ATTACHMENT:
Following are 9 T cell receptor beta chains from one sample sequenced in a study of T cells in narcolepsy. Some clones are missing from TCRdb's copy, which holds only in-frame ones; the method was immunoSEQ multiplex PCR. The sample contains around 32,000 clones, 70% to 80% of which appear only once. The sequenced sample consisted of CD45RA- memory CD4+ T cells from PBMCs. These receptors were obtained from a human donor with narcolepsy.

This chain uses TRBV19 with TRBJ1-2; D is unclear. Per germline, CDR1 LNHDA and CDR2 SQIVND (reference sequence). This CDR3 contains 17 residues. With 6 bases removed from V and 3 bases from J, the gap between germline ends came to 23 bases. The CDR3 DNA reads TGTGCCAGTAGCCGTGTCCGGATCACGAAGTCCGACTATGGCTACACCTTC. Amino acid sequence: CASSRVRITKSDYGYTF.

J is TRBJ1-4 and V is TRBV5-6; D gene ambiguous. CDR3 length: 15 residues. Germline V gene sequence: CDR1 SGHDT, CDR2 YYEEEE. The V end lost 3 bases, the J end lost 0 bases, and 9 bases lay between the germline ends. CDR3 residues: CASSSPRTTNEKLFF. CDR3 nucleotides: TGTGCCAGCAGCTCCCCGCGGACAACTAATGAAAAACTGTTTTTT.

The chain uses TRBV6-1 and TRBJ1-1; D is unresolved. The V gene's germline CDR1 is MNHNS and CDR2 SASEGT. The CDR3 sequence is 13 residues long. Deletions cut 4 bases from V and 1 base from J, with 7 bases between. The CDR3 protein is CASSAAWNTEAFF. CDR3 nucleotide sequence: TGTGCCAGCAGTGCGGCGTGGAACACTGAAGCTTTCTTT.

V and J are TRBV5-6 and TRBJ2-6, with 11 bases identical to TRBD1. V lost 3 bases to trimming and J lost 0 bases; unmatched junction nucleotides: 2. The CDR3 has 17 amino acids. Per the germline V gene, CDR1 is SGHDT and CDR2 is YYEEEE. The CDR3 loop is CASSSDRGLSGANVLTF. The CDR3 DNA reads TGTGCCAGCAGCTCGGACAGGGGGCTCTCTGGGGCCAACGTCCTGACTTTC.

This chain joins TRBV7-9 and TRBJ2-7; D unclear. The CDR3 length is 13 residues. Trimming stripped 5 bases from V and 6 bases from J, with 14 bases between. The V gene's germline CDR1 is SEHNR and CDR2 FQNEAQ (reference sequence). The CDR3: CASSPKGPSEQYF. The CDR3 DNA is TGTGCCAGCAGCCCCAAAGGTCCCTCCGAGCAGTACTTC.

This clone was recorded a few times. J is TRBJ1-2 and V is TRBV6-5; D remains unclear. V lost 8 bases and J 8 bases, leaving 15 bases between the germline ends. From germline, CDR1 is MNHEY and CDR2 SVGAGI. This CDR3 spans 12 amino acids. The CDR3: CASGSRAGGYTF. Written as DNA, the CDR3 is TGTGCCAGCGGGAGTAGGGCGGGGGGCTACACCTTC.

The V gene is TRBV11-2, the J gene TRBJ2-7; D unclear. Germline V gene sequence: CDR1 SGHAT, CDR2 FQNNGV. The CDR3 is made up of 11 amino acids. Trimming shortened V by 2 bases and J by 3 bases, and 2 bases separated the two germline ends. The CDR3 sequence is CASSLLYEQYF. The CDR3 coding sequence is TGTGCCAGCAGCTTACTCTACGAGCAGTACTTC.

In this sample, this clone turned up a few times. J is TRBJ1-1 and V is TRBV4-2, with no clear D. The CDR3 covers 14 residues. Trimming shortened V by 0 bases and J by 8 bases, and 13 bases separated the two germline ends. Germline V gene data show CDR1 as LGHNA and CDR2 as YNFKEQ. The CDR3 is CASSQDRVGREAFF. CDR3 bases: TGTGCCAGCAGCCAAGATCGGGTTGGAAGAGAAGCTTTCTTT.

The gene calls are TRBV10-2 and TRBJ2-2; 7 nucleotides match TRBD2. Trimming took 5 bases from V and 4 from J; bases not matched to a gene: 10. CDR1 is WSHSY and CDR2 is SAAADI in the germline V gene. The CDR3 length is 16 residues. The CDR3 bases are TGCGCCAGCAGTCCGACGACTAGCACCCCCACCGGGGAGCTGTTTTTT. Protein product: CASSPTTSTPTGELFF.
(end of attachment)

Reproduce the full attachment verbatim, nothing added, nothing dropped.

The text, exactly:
Following are 9 T cell receptor beta chains from one sample sequenced in a study of T cells in narcolepsy. Some clones are missing from TCRdb's copy, which holds only in-frame ones; the method was immunoSEQ multiplex PCR. The sample contains around 32,000 clones, 70% to 80% of which appear only once. The sequenced sample consisted of CD45RA- memory CD4+ T cells from PBMCs. These receptors were obtained from a human donor with narcolepsy.

This chain uses TRBV19 with TRBJ1-2; D is unclear. Per germline, CDR1 LNHDA and CDR2 SQIVND (reference sequence). This CDR3 contains 17 residues. With 6 bases removed from V and 3 bases from J, the gap between germline ends came to 23 bases. The CDR3 DNA reads TGTGCCAGTAGCCGTGTCCGGATCACGAAGTCCGACTATGGCTACACCTTC. Amino acid sequence: CASSRVRITKSDYGYTF.

J is TRBJ1-4 and V is TRBV5-6; D gene ambiguous. CDR3 length: 15 residues. Germline V gene sequence: CDR1 SGHDT, CDR2 YYEEEE. The V end lost 3 bases, the J end lost 0 bases, and 9 bases lay between the germline ends. CDR3 residues: CASSSPRTTNEKLFF. CDR3 nucleotides: TGTGCCAGCAGCTCCCCGCGGACAACTAATGAAAAACTGTTTTTT.

The chain uses TRBV6-1 and TRBJ1-1; D is unresolved. The V gene's germline CDR1 is MNHNS and CDR2 SASEGT. The CDR3 sequence is 13 residues long. Deletions cut 4 bases from V and 1 base from J, with 7 bases between. The CDR3 protein is CASSAAWNTEAFF. CDR3 nucleotide sequence: TGTGCCAGCAGTGCGGCGTGGAACACTGAAGCTTTCTTT.

V and J are TRBV5-6 and TRBJ2-6, with 11 bases identical to TRBD1. V lost 3 bases to trimming and J lost 0 bases; unmatched junction nucleotides: 2. The CDR3 has 17 amino acids. Per the germline V gene, CDR1 is SGHDT and CDR2 is YYEEEE. The CDR3 loop is CASSSDRGLSGANVLTF. The CDR3 DNA reads TGTGCCAGCAGCTCGGACAGGGGGCTCTCTGGGGCCAACGTCCTGACTTTC.

This chain joins TRBV7-9 and TRBJ2-7; D unclear. The CDR3 length is 13 residues. Trimming stripped 5 bases from V and 6 bases from J, with 14 bases between. The V gene's germline CDR1 is SEHNR and CDR2 FQNEAQ (reference sequence). The CDR3: CASSPKGPSEQYF. The CDR3 DNA is TGTGCCAGCAGCCCCAAAGGTCCCTCCGAGCAGTACTTC.

This clone was recorded a few times. J is TRBJ1-2 and V is TRBV6-5; D remains unclear. V lost 8 bases and J 8 bases, leaving 15 bases between the germline ends. From germline, CDR1 is MNHEY and CDR2 SVGAGI. This CDR3 spans 12 amino acids. The CDR3: CASGSRAGGYTF. Written as DNA, the CDR3 is TGTGCCAGCGGGAGTAGGGCGGGGGGCTACACCTTC.

The V gene is TRBV11-2, the J gene TRBJ2-7; D unclear. Germline V gene sequence: CDR1 SGHAT, CDR2 FQNNGV. The CDR3 is made up of 11 amino acids. Trimming shortened V by 2 bases and J by 3 bases, and 2 bases separated the two germline ends. The CDR3 sequence is CASSLLYEQYF. The CDR3 coding sequence is TGTGCCAGCAGCTTACTCTACGAGCAGTACTTC.

In this sample, this clone turned up a few times. J is TRBJ1-1 and V is TRBV4-2, with no clear D. The CDR3 covers 14 residues. Trimming shortened V by 0 bases and J by 8 bases, and 13 bases separated the two germline ends. Germline V gene data show CDR1 as LGHNA and CDR2 as YNFKEQ. The CDR3 is CASSQDRVGREAFF. CDR3 bases: TGTGCCAGCAGCCAAGATCGGGTTGGAAGAGAAGCTTTCTTT.

The gene calls are TRBV10-2 and TRBJ2-2; 7 nucleotides match TRBD2. Trimming took 5 bases from V and 4 from J; bases not matched to a gene: 10. CDR1 is WSHSY and CDR2 is SAAADI in the germline V gene. The CDR3 length is 16 residues. The CDR3 bases are TGCGCCAGCAGTCCGACGACTAGCACCCCCACCGGGGAGCTGTTTTTT. Protein product: CASSPTTSTPTGELFF.